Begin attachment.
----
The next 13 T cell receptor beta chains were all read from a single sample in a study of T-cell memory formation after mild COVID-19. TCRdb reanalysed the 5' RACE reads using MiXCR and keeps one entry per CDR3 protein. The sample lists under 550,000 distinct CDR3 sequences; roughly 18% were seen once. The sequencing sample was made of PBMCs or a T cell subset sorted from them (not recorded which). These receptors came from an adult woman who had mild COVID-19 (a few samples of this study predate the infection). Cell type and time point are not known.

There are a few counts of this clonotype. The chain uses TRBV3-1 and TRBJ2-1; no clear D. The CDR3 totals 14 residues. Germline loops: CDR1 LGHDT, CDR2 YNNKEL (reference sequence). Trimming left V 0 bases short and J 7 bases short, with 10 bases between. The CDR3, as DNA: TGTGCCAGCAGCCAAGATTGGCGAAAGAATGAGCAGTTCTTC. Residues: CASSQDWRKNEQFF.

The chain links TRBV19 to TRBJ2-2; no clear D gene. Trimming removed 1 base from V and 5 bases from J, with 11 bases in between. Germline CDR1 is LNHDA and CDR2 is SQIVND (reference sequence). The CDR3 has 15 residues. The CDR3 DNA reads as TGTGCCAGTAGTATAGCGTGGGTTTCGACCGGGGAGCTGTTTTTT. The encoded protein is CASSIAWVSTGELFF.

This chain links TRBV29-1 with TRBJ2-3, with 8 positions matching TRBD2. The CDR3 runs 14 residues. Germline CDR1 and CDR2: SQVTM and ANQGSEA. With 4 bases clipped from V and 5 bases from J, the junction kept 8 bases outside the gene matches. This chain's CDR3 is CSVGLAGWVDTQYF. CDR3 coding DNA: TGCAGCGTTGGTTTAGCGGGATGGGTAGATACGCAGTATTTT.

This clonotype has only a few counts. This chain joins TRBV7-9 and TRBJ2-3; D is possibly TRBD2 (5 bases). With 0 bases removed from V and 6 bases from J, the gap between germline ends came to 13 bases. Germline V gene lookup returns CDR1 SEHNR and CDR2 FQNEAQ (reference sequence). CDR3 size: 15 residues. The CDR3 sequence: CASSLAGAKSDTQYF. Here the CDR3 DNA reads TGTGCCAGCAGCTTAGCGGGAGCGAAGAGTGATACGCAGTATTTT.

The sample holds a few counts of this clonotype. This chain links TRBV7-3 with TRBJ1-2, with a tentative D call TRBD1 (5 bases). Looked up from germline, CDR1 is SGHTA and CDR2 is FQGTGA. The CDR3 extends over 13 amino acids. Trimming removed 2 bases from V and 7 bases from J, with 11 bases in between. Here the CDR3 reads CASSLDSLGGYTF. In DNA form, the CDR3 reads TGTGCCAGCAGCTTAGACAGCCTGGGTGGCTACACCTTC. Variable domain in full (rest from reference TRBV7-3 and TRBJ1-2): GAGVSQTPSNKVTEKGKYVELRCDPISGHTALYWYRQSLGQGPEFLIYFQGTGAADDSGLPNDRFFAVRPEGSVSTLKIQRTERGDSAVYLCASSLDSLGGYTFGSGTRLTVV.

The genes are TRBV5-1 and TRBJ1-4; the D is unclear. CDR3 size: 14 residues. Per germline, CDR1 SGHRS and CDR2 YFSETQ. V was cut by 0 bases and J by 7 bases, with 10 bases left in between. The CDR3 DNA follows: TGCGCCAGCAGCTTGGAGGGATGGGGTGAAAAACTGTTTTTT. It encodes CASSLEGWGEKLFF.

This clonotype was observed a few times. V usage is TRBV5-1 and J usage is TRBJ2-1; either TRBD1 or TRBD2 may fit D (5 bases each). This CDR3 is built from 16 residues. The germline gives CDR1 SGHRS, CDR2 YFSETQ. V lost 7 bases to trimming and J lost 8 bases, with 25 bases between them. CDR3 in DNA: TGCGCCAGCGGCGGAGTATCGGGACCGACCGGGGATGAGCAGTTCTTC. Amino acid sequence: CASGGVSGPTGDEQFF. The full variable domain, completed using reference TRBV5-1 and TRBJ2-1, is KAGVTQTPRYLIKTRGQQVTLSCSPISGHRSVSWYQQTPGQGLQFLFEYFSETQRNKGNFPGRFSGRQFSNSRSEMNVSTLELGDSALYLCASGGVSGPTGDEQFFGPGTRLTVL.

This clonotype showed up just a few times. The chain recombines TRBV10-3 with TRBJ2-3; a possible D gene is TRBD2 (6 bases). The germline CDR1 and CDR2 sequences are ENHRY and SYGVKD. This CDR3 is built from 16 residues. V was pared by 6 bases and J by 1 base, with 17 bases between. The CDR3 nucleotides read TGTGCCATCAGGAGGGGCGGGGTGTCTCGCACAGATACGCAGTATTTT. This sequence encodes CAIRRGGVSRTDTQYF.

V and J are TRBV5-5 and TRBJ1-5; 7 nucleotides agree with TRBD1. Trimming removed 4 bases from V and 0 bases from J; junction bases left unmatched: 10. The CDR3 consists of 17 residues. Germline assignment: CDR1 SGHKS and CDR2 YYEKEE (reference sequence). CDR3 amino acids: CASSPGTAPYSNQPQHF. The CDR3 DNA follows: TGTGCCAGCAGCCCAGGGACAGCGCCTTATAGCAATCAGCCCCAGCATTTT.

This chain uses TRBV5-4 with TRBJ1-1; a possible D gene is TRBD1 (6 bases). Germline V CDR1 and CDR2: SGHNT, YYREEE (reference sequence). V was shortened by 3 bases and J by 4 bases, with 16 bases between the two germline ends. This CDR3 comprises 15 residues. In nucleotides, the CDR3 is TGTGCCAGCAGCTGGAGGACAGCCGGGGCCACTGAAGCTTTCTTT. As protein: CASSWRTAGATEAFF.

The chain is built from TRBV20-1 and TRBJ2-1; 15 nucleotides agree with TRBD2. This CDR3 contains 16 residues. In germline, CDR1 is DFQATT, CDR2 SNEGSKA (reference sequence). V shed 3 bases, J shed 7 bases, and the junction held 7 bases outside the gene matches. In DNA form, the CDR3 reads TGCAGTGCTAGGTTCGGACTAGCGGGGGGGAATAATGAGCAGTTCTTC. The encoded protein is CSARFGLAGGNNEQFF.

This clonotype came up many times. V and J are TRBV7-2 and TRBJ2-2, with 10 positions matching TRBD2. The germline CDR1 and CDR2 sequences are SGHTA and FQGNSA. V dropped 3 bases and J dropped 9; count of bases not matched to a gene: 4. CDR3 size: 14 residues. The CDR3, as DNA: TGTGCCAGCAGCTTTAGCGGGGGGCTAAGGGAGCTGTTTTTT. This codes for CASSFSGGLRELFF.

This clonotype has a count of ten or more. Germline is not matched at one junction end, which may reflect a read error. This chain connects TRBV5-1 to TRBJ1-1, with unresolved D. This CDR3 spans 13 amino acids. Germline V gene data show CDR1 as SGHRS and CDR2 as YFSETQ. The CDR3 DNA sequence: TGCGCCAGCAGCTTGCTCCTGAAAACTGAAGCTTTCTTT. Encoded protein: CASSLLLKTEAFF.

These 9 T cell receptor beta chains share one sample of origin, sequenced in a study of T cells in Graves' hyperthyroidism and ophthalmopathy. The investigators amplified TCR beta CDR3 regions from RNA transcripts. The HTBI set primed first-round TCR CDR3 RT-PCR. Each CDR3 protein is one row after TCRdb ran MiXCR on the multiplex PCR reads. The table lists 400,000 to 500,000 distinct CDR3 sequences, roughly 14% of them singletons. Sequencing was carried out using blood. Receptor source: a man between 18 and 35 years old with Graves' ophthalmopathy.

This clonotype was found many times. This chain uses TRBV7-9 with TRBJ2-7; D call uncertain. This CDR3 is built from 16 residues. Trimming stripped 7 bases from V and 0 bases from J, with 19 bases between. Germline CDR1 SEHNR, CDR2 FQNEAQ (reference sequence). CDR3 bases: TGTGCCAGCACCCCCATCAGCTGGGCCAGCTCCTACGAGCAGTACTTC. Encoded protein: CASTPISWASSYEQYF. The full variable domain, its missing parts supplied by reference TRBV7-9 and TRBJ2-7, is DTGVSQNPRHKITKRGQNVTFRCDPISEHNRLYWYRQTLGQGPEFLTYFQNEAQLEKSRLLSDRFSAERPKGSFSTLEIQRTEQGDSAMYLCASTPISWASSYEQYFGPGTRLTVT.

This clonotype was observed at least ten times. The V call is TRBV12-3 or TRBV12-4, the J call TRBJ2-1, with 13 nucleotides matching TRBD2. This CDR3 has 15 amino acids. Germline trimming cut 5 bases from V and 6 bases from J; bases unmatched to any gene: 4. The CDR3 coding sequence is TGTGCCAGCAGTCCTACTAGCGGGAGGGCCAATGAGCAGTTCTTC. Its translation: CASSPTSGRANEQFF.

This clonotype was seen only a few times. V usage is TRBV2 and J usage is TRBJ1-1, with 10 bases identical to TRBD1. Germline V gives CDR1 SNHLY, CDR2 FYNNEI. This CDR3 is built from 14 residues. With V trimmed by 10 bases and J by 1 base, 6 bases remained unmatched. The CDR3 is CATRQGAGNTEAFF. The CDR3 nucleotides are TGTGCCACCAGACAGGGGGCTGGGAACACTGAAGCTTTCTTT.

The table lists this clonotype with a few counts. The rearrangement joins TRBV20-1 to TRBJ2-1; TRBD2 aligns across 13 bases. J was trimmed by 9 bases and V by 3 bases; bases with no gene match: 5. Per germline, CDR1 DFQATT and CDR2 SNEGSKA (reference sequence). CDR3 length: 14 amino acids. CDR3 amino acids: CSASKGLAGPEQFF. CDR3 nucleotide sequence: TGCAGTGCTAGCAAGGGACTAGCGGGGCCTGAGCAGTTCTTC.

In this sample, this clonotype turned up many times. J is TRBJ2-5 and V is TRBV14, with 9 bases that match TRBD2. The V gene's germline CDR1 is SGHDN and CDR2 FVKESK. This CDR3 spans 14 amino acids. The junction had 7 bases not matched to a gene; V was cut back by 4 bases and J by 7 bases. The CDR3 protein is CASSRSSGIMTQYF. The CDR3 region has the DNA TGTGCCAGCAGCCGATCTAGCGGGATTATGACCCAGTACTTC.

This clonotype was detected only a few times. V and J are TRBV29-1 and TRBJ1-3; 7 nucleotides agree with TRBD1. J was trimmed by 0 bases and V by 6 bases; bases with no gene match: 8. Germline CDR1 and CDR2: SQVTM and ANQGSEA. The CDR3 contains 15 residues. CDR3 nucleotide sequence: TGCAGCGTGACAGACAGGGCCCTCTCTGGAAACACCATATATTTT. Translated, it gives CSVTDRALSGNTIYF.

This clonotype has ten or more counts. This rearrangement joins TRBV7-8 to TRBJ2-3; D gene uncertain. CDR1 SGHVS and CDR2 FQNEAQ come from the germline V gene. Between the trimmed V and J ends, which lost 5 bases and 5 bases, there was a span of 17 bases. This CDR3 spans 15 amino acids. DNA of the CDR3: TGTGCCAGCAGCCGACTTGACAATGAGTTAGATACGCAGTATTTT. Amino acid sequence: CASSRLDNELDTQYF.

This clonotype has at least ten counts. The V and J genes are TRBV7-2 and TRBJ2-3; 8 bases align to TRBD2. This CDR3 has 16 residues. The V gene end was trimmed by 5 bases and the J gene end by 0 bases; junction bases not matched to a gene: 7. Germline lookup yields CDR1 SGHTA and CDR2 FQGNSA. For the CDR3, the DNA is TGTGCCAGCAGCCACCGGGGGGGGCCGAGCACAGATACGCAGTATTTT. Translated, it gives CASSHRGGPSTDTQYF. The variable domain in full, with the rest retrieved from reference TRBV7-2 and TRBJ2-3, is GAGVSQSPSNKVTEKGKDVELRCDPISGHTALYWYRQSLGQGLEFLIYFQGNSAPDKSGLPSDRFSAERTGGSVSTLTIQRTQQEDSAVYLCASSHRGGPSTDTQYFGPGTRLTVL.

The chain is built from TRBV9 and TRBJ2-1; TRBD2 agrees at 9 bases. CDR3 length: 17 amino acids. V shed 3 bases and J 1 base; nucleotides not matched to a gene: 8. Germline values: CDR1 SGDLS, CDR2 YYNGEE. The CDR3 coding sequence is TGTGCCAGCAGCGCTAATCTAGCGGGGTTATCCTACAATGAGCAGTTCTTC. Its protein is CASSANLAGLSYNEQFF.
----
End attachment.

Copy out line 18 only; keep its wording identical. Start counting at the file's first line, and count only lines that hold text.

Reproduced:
This clonotype was seen only a few times. V usage is TRBV2 and J usage is TRBJ1-1, with 10 bases identical to TRBD1. Germline V gives CDR1 SNHLY, CDR2 FYNNEI. This CDR3 is built from 14 residues. With V trimmed by 10 bases and J by 1 base, 6 bases remained unmatched. The CDR3 is CATRQGAGNTEAFF. The CDR3 nucleotides are TGTGCCACCAGACAGGGGGCTGGGAACACTGAAGCTTTCTTT.